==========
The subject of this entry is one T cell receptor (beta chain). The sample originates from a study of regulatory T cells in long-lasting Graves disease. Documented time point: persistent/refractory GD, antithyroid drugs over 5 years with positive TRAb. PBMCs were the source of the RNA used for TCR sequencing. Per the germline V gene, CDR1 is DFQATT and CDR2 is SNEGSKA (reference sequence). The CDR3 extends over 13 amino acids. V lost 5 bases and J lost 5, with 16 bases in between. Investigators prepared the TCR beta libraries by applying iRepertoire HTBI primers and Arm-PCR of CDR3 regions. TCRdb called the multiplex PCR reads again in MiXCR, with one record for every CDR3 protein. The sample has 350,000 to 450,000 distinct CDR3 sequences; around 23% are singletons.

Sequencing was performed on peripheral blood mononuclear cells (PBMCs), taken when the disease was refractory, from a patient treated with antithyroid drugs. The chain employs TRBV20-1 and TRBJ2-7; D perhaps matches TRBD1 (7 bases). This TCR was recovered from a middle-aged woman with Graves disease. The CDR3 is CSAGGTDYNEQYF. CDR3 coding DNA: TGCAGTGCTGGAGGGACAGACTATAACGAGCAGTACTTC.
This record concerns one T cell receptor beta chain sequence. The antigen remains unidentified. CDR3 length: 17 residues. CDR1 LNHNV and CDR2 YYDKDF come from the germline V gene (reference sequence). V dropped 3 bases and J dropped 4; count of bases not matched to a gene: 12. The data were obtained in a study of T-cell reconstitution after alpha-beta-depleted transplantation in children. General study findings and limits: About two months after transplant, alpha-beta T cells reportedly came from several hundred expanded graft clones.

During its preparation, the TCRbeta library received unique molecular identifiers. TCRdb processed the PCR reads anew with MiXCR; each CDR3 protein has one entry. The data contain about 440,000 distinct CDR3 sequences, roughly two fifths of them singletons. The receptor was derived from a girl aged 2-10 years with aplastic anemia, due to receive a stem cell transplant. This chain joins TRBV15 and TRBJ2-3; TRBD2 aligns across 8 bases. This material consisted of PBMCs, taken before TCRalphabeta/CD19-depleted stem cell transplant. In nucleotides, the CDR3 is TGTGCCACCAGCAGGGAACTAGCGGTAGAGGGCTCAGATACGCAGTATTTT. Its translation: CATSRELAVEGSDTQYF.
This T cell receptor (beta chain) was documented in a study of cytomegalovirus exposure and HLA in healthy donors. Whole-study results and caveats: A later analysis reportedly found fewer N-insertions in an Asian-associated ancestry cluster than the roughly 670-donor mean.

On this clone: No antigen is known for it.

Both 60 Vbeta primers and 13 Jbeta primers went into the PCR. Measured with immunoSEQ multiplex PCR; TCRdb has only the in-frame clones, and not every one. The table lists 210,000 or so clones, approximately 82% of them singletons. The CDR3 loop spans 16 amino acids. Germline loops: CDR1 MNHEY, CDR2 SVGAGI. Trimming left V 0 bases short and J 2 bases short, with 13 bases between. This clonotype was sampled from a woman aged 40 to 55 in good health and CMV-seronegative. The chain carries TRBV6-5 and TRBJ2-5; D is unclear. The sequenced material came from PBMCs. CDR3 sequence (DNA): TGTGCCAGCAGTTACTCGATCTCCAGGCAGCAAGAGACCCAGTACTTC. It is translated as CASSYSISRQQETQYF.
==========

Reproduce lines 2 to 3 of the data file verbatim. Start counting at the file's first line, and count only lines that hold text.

Sequencing was performed on peripheral blood mononuclear cells (PBMCs), taken when the disease was refractory, from a patient treated with antithyroid drugs. The chain employs TRBV20-1 and TRBJ2-7; D perhaps matches TRBD1 (7 bases). This TCR was recovered from a middle-aged woman with Graves disease. The CDR3 is CSAGGTDYNEQYF. CDR3 coding DNA: TGCAGTGCTGGAGGGACAGACTATAACGAGCAGTACTTC.
This record concerns one T cell receptor beta chain sequence. The antigen remains unidentified. CDR3 length: 17 residues. CDR1 LNHNV and CDR2 YYDKDF come from the germline V gene (reference sequence). V dropped 3 bases and J dropped 4; count of bases not matched to a gene: 12. The data were obtained in a study of T-cell reconstitution after alpha-beta-depleted transplantation in children. General study findings and limits: About two months after transplant, alpha-beta T cells reportedly came from several hundred expanded graft clones.